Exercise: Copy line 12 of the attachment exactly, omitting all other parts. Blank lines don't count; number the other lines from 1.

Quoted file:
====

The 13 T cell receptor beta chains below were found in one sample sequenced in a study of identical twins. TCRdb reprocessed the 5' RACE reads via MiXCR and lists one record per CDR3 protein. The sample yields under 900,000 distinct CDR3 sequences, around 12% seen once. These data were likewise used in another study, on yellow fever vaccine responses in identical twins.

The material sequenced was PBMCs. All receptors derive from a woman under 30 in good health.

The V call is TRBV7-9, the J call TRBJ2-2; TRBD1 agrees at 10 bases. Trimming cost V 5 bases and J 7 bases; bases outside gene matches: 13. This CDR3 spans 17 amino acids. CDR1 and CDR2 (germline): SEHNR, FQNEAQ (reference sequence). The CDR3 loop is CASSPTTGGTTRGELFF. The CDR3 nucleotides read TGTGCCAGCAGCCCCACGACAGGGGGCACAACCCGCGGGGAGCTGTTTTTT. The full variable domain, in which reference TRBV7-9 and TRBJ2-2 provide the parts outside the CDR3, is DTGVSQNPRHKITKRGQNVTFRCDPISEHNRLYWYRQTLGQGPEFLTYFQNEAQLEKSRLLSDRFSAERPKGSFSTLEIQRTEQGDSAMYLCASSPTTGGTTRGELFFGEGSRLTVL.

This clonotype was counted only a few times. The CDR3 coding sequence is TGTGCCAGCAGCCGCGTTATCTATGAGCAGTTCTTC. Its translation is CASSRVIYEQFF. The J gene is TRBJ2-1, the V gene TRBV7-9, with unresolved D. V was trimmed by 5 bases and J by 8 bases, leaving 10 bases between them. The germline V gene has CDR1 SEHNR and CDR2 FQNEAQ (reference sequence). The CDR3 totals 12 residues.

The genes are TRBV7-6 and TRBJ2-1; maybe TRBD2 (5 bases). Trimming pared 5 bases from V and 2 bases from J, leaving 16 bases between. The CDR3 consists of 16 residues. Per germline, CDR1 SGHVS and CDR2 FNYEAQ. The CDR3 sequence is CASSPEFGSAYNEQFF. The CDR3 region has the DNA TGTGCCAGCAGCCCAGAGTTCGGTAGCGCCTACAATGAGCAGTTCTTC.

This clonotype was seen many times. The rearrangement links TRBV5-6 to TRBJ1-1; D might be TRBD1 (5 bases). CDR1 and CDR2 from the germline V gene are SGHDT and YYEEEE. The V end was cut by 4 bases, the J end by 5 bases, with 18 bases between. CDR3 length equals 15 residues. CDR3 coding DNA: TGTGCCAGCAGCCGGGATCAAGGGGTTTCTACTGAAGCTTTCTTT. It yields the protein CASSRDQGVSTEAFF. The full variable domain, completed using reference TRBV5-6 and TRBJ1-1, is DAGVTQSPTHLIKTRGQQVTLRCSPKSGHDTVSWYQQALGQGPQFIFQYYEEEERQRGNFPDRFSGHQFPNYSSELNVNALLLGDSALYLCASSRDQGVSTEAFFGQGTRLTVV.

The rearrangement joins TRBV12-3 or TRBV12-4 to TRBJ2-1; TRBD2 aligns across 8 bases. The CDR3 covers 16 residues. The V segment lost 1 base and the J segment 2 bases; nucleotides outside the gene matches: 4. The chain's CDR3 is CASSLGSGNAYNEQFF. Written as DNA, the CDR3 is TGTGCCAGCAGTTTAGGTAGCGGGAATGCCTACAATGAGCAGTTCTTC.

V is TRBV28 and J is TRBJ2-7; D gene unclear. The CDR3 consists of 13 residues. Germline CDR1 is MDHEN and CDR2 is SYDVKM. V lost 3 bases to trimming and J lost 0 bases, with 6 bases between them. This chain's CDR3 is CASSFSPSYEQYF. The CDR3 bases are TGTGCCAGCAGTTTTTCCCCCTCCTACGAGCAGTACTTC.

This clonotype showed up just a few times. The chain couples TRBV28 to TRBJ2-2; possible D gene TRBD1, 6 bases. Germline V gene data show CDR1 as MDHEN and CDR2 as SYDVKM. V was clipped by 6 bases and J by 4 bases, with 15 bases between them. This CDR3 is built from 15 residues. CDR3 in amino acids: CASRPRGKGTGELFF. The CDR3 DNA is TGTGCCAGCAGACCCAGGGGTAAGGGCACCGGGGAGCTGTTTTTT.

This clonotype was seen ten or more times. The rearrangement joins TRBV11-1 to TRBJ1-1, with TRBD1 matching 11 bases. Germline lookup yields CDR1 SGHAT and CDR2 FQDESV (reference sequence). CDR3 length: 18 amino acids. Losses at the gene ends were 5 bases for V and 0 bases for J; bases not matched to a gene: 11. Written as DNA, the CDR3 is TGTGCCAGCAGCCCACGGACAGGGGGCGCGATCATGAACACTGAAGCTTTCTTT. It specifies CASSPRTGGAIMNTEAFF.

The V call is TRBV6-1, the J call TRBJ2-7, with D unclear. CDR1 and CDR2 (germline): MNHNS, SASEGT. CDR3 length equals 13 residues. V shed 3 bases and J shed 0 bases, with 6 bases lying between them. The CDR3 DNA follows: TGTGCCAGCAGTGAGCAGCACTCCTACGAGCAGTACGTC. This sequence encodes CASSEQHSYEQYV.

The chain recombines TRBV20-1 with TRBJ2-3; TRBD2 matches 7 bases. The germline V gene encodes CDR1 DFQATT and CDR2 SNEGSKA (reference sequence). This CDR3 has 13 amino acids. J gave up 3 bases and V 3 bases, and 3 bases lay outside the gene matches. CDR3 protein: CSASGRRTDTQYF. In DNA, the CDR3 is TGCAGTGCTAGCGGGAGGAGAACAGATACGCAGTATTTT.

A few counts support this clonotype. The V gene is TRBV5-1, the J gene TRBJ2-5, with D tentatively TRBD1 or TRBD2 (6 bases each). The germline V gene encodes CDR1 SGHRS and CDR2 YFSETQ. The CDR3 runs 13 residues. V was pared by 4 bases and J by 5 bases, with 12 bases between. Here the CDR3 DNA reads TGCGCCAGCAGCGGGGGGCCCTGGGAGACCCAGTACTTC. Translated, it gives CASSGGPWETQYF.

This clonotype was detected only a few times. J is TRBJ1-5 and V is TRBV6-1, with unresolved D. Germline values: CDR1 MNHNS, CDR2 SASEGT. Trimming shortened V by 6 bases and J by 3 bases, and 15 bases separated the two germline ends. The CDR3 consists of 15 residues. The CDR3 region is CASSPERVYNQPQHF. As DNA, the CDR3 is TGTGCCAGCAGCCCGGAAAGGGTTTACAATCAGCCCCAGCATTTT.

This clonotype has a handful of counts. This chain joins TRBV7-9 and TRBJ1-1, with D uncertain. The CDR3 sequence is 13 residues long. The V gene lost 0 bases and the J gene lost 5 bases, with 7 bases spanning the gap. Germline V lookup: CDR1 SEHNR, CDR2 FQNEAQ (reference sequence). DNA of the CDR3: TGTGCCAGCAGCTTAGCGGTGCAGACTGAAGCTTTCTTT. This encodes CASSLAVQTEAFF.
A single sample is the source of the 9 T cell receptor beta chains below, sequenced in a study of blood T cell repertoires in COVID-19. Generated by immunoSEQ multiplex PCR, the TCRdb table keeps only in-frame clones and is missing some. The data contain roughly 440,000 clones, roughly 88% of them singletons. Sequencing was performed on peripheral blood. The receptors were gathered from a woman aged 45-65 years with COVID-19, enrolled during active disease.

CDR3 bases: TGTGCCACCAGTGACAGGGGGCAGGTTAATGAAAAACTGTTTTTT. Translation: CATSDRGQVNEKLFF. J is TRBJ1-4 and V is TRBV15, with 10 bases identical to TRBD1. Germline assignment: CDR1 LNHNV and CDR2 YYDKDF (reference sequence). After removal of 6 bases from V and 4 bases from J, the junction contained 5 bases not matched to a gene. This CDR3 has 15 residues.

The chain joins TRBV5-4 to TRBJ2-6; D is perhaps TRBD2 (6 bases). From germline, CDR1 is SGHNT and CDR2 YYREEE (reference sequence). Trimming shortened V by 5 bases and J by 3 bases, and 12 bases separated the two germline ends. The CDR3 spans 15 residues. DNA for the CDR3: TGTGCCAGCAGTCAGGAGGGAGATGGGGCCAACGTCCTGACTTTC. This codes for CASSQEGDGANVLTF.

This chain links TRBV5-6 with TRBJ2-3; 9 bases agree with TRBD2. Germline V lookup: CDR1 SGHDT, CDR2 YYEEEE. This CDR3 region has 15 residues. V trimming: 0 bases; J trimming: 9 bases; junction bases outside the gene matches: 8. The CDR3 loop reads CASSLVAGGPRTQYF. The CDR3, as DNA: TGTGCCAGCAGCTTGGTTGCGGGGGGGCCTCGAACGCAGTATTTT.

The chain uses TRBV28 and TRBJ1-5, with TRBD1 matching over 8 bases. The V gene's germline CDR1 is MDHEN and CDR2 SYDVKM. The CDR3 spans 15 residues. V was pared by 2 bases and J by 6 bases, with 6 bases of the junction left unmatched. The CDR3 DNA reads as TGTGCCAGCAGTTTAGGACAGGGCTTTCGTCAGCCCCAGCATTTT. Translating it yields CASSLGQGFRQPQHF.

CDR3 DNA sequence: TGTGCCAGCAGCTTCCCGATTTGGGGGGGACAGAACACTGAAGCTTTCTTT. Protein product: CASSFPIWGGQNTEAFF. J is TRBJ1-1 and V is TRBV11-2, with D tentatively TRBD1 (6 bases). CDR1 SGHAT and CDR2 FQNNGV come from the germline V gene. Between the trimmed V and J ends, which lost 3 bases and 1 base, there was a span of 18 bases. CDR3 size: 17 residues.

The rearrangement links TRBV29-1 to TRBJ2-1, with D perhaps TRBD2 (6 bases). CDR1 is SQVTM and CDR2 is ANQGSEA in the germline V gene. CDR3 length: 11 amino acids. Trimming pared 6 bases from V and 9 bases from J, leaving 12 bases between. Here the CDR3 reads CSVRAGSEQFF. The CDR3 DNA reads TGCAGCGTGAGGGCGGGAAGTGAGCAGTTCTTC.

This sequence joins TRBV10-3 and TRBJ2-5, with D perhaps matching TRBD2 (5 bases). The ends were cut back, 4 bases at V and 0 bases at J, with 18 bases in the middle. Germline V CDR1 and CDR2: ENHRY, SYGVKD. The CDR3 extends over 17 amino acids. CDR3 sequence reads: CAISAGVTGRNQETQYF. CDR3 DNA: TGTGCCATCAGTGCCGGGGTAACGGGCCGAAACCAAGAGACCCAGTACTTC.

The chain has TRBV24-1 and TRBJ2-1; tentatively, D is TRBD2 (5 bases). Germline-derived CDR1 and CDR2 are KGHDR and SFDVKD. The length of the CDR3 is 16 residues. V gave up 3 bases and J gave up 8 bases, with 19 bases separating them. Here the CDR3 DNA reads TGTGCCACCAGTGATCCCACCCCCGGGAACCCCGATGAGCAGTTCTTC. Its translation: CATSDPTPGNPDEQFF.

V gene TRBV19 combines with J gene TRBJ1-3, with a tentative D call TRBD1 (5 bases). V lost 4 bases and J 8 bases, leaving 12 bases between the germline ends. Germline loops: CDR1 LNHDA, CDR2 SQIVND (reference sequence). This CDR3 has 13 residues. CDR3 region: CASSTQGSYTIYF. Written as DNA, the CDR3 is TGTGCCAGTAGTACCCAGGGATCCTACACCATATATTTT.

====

The chain recombines TRBV20-1 with TRBJ2-3; TRBD2 matches 7 bases. The germline V gene encodes CDR1 DFQATT and CDR2 SNEGSKA (reference sequence). This CDR3 has 13 amino acids. J gave up 3 bases and V 3 bases, and 3 bases lay outside the gene matches. CDR3 protein: CSASGRRTDTQYF. In DNA, the CDR3 is TGCAGTGCTAGCGGGAGGAGAACAGATACGCAGTATTTT.